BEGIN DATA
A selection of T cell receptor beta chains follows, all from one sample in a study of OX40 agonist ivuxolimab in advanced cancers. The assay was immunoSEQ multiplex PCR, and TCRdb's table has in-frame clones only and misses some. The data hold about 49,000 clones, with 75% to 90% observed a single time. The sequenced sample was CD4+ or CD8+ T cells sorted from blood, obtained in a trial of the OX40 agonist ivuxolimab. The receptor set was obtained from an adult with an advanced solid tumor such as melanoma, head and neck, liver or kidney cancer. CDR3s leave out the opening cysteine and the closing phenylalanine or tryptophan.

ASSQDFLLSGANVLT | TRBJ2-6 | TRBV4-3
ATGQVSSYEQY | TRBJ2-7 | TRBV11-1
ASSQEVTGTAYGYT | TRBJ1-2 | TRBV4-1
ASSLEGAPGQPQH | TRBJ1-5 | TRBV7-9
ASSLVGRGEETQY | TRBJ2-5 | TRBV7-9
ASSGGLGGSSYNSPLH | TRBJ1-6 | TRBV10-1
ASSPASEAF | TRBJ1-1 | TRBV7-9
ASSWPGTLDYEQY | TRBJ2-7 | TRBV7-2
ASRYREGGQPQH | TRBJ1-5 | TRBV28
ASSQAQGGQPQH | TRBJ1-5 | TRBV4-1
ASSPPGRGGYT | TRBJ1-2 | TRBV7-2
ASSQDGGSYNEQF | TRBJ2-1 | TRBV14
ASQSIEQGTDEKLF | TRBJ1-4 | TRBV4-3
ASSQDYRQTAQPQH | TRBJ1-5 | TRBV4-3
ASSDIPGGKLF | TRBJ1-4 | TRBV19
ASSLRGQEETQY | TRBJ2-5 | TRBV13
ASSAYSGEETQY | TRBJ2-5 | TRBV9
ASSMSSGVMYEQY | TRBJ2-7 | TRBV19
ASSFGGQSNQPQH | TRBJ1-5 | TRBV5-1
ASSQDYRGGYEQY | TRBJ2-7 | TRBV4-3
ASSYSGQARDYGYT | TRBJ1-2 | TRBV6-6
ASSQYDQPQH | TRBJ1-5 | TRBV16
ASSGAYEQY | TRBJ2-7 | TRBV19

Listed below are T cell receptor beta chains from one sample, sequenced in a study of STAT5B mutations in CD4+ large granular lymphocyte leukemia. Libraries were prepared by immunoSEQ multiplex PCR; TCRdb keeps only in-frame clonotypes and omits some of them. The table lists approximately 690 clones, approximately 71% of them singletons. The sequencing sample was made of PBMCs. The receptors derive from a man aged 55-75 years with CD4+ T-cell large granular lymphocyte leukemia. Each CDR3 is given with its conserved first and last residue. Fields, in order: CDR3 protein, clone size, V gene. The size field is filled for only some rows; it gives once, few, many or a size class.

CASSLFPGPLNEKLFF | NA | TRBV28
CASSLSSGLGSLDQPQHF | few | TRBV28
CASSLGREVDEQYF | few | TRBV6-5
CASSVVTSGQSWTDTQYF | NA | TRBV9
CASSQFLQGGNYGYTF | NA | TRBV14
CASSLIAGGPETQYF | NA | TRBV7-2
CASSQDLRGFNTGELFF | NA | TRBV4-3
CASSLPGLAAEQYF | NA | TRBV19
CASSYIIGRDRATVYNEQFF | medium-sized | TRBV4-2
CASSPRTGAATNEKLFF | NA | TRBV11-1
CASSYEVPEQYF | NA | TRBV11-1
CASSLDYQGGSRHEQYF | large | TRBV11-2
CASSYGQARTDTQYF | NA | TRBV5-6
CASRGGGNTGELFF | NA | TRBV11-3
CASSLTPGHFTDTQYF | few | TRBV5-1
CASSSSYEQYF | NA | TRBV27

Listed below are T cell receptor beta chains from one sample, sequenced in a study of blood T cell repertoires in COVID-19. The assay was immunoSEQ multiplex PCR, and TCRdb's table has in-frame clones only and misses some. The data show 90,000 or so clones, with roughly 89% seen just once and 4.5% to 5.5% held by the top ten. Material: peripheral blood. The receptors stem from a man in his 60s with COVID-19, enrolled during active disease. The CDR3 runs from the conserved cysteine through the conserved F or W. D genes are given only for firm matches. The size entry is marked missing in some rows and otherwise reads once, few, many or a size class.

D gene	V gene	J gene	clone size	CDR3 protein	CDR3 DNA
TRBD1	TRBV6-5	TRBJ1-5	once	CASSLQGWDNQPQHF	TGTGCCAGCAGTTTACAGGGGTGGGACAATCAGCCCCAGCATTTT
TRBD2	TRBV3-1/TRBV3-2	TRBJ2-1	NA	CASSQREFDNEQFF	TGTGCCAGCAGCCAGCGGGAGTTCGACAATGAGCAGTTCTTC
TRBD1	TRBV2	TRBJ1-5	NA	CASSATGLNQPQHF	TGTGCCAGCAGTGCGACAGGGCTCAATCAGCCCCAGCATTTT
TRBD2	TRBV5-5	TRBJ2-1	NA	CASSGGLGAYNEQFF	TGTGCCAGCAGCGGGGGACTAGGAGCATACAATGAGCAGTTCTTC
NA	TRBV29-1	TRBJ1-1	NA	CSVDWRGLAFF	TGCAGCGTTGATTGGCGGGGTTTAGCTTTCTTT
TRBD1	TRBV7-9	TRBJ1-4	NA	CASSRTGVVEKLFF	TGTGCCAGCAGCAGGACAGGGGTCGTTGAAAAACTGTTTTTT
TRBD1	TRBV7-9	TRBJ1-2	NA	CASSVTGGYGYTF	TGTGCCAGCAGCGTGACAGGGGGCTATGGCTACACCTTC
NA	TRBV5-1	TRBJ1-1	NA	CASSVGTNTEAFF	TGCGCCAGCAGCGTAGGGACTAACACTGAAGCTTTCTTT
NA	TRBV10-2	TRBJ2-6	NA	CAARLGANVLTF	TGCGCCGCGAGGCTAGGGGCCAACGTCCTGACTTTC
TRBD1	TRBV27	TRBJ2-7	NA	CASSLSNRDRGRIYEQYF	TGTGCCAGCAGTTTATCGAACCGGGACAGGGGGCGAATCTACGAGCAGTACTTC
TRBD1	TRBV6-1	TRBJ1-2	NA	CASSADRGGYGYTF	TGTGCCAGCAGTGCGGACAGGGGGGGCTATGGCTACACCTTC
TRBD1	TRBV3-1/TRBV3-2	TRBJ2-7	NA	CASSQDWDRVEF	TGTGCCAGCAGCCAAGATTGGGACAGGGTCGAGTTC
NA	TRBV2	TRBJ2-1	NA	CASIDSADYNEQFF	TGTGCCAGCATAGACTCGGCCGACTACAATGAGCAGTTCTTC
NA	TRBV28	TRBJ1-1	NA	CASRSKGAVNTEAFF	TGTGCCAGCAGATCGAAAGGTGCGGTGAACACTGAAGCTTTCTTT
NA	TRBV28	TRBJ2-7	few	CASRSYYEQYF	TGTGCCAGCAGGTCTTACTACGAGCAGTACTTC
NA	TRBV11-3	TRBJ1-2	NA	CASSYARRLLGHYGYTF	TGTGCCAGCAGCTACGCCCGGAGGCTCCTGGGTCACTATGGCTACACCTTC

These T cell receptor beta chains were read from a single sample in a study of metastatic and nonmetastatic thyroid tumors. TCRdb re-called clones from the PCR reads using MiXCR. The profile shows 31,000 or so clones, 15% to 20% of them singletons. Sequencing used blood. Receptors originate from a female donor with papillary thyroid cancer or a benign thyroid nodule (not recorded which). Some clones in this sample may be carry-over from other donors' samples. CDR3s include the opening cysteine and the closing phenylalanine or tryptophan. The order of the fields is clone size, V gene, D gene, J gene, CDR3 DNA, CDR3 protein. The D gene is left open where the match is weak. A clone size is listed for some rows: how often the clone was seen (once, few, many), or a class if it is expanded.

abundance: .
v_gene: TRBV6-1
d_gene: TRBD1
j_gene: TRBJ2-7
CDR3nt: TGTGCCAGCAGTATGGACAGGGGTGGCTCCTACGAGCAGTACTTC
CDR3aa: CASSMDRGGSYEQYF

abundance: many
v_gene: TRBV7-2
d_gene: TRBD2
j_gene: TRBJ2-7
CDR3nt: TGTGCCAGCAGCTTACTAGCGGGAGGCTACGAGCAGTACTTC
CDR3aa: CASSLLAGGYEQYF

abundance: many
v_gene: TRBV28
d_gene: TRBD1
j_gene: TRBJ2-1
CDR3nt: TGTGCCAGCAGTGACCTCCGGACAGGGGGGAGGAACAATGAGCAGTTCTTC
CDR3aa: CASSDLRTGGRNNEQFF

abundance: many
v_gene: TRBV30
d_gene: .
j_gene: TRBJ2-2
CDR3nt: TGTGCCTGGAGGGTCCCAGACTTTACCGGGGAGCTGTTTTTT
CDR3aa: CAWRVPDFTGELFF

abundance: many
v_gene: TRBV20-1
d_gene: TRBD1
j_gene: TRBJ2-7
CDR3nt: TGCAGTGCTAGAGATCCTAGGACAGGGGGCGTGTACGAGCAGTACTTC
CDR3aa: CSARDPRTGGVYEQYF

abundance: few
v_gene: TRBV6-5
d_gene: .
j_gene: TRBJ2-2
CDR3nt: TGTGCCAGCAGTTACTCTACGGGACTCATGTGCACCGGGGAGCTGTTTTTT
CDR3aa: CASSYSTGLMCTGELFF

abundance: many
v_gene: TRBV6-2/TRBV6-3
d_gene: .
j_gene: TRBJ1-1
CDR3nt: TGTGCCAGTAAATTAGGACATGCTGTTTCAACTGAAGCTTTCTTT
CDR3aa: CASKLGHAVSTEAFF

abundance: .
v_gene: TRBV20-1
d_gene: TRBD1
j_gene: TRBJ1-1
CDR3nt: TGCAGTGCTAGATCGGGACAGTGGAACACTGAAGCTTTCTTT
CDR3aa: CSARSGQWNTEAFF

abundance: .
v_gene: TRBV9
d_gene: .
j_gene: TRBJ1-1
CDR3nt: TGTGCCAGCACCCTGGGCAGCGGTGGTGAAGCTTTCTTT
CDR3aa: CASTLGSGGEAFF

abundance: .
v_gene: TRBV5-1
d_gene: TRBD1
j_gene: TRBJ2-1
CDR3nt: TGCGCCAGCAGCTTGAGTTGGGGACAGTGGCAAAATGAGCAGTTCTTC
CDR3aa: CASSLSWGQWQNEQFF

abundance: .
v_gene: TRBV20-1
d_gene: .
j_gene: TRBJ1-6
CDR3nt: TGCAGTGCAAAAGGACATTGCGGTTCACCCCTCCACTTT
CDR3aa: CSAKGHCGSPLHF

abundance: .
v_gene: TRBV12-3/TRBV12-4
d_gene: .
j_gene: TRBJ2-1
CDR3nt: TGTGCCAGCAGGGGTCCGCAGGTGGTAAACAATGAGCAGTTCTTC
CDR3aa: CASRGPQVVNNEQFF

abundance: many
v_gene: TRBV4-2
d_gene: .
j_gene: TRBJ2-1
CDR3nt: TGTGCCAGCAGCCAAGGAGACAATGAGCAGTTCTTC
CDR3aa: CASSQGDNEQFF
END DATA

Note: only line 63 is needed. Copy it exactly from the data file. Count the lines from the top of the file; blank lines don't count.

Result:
d_gene: TRBD1